Low-Cost, High-Throughput Roll-to-Roll Printing of Integrated Photonic Devices on Flexible Substrates via a Combination of Nanoimprinting and Ink-Jet

Award Information
Department of Defense
Solitcitation Year:
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Air Force
Award Year:
Phase I
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Small Business Information
Omega Optics, Inc.
8500 Shoal Creek Blvd, Bldg4, Suite 200, Austin, TX, 78757
Hubzone Owned:
Woman Owned:
Socially and Economically Disadvantaged:
Principal Investigator
 Harish Subbaraman
 Research Scientist
 (512) 996-8833
Business Contact
 Gloria Chen
Title: Contracts Manager
Phone: (512) 996-8833
Email: gloria.chen@omegaoptics.com
Research Institution
 UT Austin and U. Michigan-Ann Arbor
 Ray T Chen and L. Jay Guo
 10100 Burnet Rd, PRC/MER 160,
Austin, TX, 78758-8758
 (512) 471-7035
 Nonprofit college or university
ABSTRACT: In this program, Omega Optics, Inc., in collaboration with the University of Michigan Ann Arbor and the University of Texas at Austin, proposes low-cost, high-throughput roll-to-roll (R2R) printing of integrated photonic devices by using a high-rate R2R ink-jet printing system in conjunction with a high-rate R2R nanoimprint lithography (R2RNIL) system and demonstrate fabrication of photonic devices utilizing sub-wavelength (<100nm) features in an efficient, cost effective and manufacturably viable method on flexible substrates. Such a technology not only eliminates the bottleneck of e-beam lithography in terms of reducing time and cost, but also offers high rate (>1meter/min) continuous processing. The customized R2R high-rate ink-jet print engine will provide precise placement of functional materials, including semiconductor membranes, polymers, organics, bio-inspired materials, nanowires, nanotubes, nanoparticles etc, whereas R2RNIL will provide sub-wavelength (<100nm) patterning of such materials, in order to form a fully functional integrated system. As a proof of concept of this enabling technology, in Phase I, fabrication and operation of key photonic devices such as EO modulators, true-time-delay lines, grating couplers, solar cells etc, using polymers, semiconductor nanomembranes etc on a flexible substrate will be demonstrated. Key manufacturing related issues such as in-line alignment control, quality assurance etc will be addressed. These objectives are targeted at developing unique large area multifunctional integrated photonic system architectures on flexible substrates at high rates that can only be achieved with printing. Gaining useful information from the experimental results in Phase I, a Phase II plan will be developed with a goal to develop an automated R2R printing process to develop large area integrated communication system consisting of light sources, modulator, true-time-delay lines, photodetectors, RF amplifiers, antenna elements, high-efficiency solar cells etc. BENEFIT: Potential application areas of roll-to-roll printing process for optical components on flexible substrates include a) optical waveguide arrays for optical bus architecture, clock distribution, ring resonators; b) photonic crystal based devices for resonators, optical buffers, optical delay lines, add/drop filters, true-time-delay lines for RF antenna feed systems, RF modulators, superprisms; c) grating structures for add/drop filters, delay lines, optical buffers, light coupling structures for optical waveguides; d) patterning doped/stacked multi-material nanomembranes to form photodetector arrays, image detectors, solar cells; e) plasmonic structures for high efficiency flexible solar cells, f) light sources such as LEDs etc. Other areas where such a technology is expected to have a huge impact over the next ten years include healthcare, transportation industry, security, agriculture and education, military and consumer goods. Our proposed work can realize continuous manufacturing of novel flexible photonic components and systems, thus furthering the domain of potential useful applications and increasing revenue.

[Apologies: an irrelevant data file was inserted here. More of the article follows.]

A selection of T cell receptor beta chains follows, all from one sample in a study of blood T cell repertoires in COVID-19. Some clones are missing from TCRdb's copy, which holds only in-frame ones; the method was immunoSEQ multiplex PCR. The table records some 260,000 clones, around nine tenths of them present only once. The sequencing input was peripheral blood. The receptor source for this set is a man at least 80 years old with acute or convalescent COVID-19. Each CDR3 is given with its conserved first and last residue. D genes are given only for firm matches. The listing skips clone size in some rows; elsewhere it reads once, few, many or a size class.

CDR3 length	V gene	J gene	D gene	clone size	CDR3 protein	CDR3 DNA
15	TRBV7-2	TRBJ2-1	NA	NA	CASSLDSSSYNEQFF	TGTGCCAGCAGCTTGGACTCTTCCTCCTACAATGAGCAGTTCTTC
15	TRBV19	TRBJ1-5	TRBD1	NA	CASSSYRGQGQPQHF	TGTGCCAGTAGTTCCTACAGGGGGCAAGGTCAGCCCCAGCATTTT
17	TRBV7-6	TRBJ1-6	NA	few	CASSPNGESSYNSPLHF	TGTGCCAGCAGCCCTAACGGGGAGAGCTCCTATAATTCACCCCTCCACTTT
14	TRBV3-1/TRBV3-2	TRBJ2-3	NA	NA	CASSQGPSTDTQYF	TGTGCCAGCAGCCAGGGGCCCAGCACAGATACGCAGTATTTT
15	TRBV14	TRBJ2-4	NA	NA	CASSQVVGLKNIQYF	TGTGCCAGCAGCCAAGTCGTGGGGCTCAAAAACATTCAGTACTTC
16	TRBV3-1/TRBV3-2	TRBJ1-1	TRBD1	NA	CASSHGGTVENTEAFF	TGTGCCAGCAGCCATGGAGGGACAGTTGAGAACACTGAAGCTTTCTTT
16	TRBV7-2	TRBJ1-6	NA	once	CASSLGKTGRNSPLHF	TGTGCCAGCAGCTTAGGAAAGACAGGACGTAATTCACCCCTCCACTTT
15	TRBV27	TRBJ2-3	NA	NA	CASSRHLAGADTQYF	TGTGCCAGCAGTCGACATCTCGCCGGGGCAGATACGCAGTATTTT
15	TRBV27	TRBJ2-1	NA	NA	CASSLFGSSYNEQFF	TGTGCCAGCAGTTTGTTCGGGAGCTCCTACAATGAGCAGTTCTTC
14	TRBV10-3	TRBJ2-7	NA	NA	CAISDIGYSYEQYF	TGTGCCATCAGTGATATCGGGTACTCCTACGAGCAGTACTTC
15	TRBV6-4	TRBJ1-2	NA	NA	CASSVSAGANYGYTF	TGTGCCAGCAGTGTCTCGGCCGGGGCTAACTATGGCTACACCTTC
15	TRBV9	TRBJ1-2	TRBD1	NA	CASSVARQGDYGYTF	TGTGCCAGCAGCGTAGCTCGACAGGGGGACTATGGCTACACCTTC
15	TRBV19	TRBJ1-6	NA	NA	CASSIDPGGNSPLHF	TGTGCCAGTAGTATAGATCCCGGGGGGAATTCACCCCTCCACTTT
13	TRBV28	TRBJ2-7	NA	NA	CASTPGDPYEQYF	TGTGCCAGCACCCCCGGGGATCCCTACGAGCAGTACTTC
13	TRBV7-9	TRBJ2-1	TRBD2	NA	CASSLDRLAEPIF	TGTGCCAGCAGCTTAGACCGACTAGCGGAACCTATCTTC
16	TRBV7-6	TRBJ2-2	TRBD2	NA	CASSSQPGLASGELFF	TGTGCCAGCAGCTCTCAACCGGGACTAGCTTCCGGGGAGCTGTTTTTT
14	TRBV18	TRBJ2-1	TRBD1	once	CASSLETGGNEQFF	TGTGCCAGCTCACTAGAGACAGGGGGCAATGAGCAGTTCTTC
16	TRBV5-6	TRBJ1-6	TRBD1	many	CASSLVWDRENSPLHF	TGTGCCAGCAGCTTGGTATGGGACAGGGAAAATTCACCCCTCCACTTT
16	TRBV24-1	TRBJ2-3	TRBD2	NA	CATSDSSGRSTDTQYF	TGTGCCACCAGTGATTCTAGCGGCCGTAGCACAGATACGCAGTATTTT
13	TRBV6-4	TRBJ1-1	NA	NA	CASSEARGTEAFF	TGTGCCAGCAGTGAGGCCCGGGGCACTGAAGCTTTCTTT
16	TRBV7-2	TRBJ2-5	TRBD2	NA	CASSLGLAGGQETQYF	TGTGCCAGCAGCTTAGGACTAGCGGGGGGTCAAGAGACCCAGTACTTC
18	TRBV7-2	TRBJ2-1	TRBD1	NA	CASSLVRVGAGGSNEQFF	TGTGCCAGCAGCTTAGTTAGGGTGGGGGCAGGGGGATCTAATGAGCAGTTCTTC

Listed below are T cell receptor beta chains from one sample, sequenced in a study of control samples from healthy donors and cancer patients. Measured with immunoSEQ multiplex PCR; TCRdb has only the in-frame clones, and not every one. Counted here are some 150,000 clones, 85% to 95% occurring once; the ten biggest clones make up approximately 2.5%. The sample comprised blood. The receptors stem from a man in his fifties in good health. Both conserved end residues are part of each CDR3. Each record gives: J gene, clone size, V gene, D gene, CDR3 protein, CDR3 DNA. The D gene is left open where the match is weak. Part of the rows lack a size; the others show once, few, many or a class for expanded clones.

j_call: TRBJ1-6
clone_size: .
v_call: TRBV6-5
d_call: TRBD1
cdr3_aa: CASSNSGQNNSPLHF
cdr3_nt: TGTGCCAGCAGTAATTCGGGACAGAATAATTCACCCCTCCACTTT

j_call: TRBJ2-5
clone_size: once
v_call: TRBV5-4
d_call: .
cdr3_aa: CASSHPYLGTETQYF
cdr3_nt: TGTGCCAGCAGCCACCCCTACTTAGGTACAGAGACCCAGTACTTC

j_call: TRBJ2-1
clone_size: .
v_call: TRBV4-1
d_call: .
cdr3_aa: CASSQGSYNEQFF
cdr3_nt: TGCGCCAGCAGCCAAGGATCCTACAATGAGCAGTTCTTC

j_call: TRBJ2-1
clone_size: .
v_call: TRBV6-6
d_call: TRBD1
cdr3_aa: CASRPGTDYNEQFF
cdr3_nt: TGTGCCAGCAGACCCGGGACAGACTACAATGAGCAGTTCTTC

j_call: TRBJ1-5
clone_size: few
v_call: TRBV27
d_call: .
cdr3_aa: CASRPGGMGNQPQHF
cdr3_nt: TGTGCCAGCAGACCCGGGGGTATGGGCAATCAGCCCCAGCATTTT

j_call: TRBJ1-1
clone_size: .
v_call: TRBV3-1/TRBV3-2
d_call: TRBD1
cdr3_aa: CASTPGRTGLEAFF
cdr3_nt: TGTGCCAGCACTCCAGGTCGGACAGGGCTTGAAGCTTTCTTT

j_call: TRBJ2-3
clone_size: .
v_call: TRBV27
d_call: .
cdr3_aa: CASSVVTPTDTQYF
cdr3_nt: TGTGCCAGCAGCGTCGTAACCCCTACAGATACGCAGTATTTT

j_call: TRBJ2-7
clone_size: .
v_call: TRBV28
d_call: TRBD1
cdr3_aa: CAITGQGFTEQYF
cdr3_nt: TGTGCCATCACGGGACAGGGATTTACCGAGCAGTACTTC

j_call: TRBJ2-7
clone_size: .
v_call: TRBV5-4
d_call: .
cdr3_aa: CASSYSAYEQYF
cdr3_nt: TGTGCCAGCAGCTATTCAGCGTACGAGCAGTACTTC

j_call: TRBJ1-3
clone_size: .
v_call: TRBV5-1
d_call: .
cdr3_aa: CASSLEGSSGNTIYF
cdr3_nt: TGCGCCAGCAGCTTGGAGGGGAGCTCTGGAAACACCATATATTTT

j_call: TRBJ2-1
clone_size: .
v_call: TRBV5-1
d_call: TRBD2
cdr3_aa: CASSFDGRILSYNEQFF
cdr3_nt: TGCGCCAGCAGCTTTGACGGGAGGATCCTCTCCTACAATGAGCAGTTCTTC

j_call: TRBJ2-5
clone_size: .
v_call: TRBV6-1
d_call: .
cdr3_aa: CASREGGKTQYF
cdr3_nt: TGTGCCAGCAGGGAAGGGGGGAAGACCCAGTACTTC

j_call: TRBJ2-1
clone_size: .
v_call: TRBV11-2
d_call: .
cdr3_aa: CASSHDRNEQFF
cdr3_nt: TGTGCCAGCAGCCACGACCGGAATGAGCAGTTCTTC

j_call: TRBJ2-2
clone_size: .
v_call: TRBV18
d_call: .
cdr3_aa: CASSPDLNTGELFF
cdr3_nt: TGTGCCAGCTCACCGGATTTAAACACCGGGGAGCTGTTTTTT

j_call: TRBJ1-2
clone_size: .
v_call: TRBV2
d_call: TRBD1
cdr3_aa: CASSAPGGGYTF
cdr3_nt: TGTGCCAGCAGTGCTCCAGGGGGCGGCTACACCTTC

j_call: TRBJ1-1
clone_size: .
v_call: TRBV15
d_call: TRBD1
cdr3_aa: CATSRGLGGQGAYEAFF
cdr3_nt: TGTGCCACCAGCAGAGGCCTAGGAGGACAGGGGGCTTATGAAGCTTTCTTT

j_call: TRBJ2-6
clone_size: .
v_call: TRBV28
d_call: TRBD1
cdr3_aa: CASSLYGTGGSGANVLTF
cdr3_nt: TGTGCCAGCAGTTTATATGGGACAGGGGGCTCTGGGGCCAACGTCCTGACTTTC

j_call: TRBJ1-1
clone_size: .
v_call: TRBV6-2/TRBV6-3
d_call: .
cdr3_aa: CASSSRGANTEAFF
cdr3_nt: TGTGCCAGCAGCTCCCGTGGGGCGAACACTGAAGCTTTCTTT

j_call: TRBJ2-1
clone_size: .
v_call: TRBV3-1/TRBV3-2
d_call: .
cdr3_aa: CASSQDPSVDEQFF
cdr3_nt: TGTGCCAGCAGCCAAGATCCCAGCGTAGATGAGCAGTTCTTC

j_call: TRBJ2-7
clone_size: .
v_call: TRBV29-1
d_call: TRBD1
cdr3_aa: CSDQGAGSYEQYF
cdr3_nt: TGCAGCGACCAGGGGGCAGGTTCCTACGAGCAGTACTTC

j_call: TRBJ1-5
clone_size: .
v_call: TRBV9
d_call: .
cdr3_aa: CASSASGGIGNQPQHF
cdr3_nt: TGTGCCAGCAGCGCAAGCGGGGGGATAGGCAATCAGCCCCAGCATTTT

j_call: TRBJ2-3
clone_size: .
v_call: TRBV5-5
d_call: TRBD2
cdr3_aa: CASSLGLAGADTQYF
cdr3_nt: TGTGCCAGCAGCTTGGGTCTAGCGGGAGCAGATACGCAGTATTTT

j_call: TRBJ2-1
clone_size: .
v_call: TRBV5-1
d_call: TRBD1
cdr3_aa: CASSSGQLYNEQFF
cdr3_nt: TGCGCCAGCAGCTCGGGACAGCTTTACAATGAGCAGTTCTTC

* information listed above is at the time of submission.

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